The trouble with civil court is only the lawyers win, and the small guys can't afford to take court action. Only huge problems that can bring class actions makes the courts. And even then,  out of court settlements  dominate, that mean valuable knowledge on what caused the problem is never made public, so nobody learns anything.

    Sometimes cases make criminal court. Now of course sometimes thats sometimes 100% appropriate for serious situations,  but if you threaten companies with such dire consequences for general routine safety breaches it can backfire and make them too cautious.

    And I have noticed that governments and courts in NZ are very reluctant to even bring any criminal charges, even in serious cases, so people walk free. We have had two disasters, a mining tragedy and building collapse, and no charges were bought against anyone, much to the publics disgust, even although there was a good case against specific individuals, however the law is now being changed to make it easier to hold people and companies to account.

    In some cases its better to have simple codes of practice, an inspection system, and fines / penalties,  and for serious breaches a method of firing the negligent people involved. Fines are often not enough alone, because such costs can be passed onto the customer. Firing people hurts, especially if its made public with some humiliation. 

    The bottom line is safety and environmental breaches and negligence must have immediate punative consequnces of some sort. I agree the public should not be paying, ever. Responsibility has to be sheeted home to companies and individuals, of course proportionately to the problem we don't want to destroy people over minor things. But I'm tired of seeing a lack of accountability.

  32. One Planet Summit: Finance Commitments Fire-Up Higher Momentum for Paris Climate Change Agreement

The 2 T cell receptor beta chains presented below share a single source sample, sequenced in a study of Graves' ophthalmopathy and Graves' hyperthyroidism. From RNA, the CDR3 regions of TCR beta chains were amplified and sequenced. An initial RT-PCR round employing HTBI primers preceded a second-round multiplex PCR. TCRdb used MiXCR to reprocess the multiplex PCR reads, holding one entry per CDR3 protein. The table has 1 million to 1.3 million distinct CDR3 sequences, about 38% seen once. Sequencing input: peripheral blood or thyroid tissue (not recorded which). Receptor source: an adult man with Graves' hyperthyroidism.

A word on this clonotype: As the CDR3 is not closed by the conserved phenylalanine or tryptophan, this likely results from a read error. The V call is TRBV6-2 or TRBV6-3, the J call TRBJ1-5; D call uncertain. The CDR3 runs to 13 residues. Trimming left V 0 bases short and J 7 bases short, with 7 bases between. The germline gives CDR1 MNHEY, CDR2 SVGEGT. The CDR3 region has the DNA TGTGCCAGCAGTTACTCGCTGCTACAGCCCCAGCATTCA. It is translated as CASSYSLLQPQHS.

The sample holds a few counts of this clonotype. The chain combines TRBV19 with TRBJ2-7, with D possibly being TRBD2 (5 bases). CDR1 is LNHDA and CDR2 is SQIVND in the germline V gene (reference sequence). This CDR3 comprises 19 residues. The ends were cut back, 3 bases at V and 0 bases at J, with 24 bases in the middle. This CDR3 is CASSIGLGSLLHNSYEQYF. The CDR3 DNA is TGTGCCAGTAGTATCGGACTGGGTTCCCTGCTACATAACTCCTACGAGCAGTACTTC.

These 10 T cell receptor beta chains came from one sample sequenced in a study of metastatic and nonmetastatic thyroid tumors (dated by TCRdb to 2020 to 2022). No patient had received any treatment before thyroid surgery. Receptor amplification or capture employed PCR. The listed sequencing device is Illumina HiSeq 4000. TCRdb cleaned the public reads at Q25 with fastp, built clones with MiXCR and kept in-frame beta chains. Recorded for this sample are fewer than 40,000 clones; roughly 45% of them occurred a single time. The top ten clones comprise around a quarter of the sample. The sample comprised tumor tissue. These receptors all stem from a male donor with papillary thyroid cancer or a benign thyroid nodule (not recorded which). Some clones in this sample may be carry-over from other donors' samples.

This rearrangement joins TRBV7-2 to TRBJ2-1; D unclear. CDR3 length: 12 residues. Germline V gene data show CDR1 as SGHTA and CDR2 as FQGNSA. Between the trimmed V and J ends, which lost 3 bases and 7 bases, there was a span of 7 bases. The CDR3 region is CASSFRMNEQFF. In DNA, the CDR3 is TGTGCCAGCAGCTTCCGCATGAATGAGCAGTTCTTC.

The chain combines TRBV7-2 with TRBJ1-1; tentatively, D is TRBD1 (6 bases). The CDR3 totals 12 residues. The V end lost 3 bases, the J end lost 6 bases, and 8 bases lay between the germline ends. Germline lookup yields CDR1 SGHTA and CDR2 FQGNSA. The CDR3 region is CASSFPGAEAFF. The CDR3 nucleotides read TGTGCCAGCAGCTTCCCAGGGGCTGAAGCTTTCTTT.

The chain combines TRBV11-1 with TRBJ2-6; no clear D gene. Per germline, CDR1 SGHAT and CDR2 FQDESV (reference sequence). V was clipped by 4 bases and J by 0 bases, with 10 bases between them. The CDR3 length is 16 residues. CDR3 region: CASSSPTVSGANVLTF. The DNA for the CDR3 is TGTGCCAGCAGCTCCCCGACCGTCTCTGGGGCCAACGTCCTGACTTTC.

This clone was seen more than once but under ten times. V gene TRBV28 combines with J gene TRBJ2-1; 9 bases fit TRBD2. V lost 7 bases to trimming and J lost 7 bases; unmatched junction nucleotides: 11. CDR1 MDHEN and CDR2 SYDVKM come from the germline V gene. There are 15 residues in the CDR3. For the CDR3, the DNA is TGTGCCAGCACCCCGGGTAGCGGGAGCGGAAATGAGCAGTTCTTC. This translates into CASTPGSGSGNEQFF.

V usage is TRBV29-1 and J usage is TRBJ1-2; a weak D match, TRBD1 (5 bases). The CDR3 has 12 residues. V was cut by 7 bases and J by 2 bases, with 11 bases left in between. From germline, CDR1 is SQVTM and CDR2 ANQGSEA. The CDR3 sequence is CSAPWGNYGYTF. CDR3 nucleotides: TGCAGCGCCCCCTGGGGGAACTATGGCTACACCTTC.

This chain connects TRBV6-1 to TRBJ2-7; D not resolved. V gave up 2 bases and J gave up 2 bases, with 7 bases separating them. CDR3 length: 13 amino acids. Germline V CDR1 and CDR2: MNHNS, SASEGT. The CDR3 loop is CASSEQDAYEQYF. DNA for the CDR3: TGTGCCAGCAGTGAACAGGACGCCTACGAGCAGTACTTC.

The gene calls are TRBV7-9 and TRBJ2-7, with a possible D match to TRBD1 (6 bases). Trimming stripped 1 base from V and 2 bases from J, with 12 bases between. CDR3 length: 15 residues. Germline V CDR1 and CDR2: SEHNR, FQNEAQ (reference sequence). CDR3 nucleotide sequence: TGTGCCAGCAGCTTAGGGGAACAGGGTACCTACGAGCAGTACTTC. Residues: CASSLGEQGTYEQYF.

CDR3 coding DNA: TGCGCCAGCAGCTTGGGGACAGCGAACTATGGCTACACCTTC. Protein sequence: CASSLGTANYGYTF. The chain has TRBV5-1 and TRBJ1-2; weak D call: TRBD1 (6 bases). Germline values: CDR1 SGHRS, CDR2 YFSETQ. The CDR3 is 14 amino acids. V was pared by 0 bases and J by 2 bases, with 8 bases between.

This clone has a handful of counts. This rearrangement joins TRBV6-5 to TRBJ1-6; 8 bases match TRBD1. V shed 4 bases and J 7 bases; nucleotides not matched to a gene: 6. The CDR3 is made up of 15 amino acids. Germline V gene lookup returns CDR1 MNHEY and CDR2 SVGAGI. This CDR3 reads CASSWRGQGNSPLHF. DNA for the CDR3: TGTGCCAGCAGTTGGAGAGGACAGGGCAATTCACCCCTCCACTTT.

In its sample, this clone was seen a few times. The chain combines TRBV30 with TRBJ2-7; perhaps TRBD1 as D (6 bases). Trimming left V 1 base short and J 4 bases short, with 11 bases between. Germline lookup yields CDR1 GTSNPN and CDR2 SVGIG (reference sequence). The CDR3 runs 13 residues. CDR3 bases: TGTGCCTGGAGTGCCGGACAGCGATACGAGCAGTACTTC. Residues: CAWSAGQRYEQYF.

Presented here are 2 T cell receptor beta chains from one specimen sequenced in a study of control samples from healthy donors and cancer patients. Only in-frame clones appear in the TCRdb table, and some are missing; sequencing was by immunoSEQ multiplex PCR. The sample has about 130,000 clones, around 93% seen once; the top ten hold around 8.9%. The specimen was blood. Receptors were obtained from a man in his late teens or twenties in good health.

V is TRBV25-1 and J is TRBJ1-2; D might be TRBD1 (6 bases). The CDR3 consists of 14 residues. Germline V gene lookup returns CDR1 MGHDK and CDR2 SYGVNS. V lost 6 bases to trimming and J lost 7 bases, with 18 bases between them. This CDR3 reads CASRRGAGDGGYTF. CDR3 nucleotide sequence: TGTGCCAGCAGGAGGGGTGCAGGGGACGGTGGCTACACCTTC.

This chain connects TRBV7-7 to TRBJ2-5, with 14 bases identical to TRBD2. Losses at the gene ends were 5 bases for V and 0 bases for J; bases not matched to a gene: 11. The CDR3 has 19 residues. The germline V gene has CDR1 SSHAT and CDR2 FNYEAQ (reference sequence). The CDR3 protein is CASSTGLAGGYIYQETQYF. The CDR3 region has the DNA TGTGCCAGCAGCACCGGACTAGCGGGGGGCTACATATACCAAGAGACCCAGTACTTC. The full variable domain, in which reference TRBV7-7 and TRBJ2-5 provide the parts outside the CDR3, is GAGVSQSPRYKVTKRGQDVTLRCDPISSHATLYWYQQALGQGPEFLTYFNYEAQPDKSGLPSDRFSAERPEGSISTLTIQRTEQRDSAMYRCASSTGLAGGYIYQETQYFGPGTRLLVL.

Ger, Norris asked for a list of projects and some idea of funding. The link I pointed to does just this. Maybe its not perfect in the exact format that would keep Norris happy, well he is an intelligent guy and can use google to track things down.

    He is also a lawyer, and I'm used to reading many documents by many lawyers, and they are mostly incomprehensible and often don't answer my questions,  and are never in a form that suits me, or any normal human being, and lawyers charge a fortune. So I have no symapthy if Norris has trouble with the above article!

    You also make many claims of fact about those projects that are not immediately apparent to me in the summaries. 

    But thank's for the link to the OECD study. I agree totally the funds allocated are well below what is required. Window dressing is too harsh, but yes so much more could be done, and has to be done. Most of the latest research evidence reported on websites like this shows an ever growing problem with the climate. But what is needed is some ideas on how to do more, not complaining.

  33. One Planet Summit: Finance Commitments Fire-Up Higher Momentum for Paris Climate Change Agreement

    Nigelj@6, what I see in that list of 25 descriptions of projects are 25 different views on projects formely known as Official Development Assistance projects. Funded by budget allocation guarantees, fully paid for by the recipients over a 20,30,40 years. 

    The equity of such projects is mainy paid for in kind (equipment like trains, busses, generator sets and 'Technical Assistance' in the form of consultancy on design and organisation executed/paid for from the same equity budget) often not reaching 10% of the total budget. 

    All costs are retrieved from local and service (maintenance, adaption, managment fees) activities which guarantees the salaries and part prices of the foreign assistance. 

    None of the projects specify a particular climate goal those one to reach. Sure lines have been added to show a lower CO2 eq emissions as before the project. mentions that a 6.3 trillion is needed, yearly till 2030. Committed is 100 billion from 2020 onwards( not yet there): 15% and not sure it is there. The list of finance mentioned a lot of asset value of several companies but those do not even add up to the required 100 billion. Let alone that bonds on those assets do reach 10 billion. Divesting in oil & gas & coal is not 'new' money ready for investment.

    So I agree that One Planet Summit is not more than window dressing, Business As Usual in a new coat. So much more could be done. 

  34. From the eMail Bag: Carbon Isotopes, Part 1: The Basics